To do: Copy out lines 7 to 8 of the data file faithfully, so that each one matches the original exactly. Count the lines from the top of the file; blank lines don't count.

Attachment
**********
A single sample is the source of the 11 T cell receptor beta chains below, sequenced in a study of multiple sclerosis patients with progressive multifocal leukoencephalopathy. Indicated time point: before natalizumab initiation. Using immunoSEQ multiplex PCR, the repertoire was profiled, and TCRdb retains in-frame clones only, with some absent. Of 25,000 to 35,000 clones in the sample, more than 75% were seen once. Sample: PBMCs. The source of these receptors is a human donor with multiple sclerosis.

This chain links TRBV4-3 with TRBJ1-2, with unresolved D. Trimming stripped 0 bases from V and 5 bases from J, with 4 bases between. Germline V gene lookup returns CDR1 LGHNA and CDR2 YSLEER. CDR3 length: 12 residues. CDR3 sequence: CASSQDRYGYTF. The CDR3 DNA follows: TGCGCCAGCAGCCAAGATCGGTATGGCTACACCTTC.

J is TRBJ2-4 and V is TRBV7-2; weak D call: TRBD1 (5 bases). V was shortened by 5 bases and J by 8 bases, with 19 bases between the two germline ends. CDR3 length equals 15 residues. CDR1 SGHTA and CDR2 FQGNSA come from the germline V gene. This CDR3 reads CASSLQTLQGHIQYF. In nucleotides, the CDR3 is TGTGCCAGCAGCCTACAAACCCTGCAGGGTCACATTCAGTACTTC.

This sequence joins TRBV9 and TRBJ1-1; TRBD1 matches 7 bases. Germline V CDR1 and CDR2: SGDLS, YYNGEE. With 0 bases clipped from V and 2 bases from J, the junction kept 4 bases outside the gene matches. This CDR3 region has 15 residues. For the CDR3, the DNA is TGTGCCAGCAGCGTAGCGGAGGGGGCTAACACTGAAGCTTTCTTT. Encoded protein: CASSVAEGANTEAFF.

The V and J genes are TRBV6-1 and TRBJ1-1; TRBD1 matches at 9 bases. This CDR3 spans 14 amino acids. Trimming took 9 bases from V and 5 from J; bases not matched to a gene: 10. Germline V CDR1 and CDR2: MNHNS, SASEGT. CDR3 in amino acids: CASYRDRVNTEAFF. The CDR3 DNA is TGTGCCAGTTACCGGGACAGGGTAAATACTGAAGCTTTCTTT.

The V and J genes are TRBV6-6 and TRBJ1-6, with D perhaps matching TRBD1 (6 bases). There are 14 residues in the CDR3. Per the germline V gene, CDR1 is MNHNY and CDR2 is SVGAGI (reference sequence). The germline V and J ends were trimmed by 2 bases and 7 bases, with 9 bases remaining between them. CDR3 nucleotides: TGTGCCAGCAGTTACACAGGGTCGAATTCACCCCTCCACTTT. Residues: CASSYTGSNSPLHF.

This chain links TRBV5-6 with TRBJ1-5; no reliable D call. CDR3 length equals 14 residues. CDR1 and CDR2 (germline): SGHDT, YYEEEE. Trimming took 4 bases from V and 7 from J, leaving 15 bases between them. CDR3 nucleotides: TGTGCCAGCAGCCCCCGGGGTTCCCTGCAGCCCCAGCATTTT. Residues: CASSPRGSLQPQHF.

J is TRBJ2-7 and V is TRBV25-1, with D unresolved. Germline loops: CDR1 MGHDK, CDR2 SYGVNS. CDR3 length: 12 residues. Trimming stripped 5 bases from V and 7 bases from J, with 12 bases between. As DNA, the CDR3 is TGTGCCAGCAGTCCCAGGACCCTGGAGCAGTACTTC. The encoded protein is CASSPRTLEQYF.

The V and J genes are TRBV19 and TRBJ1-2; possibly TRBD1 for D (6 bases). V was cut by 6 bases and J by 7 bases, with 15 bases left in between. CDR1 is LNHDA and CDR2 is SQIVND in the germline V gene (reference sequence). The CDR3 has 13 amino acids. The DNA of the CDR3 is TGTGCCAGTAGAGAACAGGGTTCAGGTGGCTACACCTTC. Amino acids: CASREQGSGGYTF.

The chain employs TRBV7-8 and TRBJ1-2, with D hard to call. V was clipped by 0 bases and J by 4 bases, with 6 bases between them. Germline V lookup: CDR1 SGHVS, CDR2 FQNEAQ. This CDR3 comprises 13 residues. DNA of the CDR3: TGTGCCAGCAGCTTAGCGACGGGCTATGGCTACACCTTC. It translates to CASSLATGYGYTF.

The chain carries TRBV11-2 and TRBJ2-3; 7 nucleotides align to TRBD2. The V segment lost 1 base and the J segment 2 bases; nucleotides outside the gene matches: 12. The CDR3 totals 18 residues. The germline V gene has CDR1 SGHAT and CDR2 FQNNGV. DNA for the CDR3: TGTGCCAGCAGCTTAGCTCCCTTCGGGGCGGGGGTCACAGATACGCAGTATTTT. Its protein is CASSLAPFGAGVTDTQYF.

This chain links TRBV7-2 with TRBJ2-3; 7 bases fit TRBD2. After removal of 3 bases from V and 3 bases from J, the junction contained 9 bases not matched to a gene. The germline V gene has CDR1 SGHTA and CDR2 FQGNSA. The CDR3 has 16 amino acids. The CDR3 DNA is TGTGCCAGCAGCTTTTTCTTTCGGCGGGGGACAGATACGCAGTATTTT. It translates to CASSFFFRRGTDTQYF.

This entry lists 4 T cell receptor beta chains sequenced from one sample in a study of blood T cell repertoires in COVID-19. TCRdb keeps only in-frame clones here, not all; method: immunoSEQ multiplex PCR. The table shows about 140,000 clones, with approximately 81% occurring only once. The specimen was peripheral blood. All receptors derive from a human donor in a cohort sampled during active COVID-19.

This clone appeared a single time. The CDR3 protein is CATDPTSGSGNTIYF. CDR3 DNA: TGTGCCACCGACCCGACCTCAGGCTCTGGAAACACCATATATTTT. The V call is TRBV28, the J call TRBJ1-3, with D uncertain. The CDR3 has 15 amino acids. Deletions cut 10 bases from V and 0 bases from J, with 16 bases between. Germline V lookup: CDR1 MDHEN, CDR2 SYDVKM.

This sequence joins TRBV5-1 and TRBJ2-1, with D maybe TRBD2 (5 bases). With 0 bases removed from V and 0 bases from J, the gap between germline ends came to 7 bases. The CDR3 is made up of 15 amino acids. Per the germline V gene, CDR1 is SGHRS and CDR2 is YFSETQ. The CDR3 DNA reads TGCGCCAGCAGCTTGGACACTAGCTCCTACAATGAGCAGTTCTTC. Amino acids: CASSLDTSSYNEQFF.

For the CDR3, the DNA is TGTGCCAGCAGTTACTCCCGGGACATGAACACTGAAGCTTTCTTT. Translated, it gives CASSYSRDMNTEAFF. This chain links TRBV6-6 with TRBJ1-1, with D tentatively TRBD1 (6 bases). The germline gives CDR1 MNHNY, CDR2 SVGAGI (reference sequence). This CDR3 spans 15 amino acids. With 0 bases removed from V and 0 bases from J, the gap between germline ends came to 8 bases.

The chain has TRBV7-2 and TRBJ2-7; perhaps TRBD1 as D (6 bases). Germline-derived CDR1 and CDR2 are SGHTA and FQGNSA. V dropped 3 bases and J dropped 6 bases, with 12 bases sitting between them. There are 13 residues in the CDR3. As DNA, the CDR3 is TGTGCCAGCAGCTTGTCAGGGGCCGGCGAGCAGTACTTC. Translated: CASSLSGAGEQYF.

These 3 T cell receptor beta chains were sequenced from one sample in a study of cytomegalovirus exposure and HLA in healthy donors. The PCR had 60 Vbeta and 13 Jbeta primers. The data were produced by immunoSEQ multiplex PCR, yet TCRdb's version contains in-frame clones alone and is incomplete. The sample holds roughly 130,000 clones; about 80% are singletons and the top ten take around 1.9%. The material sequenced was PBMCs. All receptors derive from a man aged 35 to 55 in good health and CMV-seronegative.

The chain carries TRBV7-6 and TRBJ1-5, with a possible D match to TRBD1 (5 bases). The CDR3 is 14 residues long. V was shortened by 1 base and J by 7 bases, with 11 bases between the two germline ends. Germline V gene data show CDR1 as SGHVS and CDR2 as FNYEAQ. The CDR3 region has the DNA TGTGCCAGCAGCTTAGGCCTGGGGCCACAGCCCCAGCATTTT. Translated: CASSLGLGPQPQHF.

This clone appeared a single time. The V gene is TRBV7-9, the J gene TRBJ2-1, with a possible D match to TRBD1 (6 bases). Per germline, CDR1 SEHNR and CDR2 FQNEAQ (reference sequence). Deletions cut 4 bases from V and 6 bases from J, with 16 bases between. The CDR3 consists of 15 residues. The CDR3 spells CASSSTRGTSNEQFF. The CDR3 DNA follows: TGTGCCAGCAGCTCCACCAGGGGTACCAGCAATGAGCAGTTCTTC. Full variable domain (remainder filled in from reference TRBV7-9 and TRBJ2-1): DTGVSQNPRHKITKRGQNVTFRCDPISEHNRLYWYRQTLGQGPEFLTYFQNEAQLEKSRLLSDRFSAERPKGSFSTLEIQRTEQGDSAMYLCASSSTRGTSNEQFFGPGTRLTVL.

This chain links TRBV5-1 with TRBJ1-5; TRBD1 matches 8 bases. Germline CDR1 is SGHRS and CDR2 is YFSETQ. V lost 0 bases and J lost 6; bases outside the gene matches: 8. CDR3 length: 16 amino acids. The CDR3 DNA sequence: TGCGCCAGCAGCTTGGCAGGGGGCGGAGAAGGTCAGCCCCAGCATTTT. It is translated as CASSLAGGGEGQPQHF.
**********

This chain links TRBV5-6 with TRBJ1-5; no reliable D call. CDR3 length equals 14 residues. CDR1 and CDR2 (germline): SGHDT, YYEEEE. Trimming took 4 bases from V and 7 from J, leaving 15 bases between them. CDR3 nucleotides: TGTGCCAGCAGCCCCCGGGGTTCCCTGCAGCCCCAGCATTTT. Residues: CASSPRGSLQPQHF.

J is TRBJ2-7 and V is TRBV25-1, with D unresolved. Germline loops: CDR1 MGHDK, CDR2 SYGVNS. CDR3 length: 12 residues. Trimming stripped 5 bases from V and 7 bases from J, with 12 bases between. As DNA, the CDR3 is TGTGCCAGCAGTCCCAGGACCCTGGAGCAGTACTTC. The encoded protein is CASSPRTLEQYF.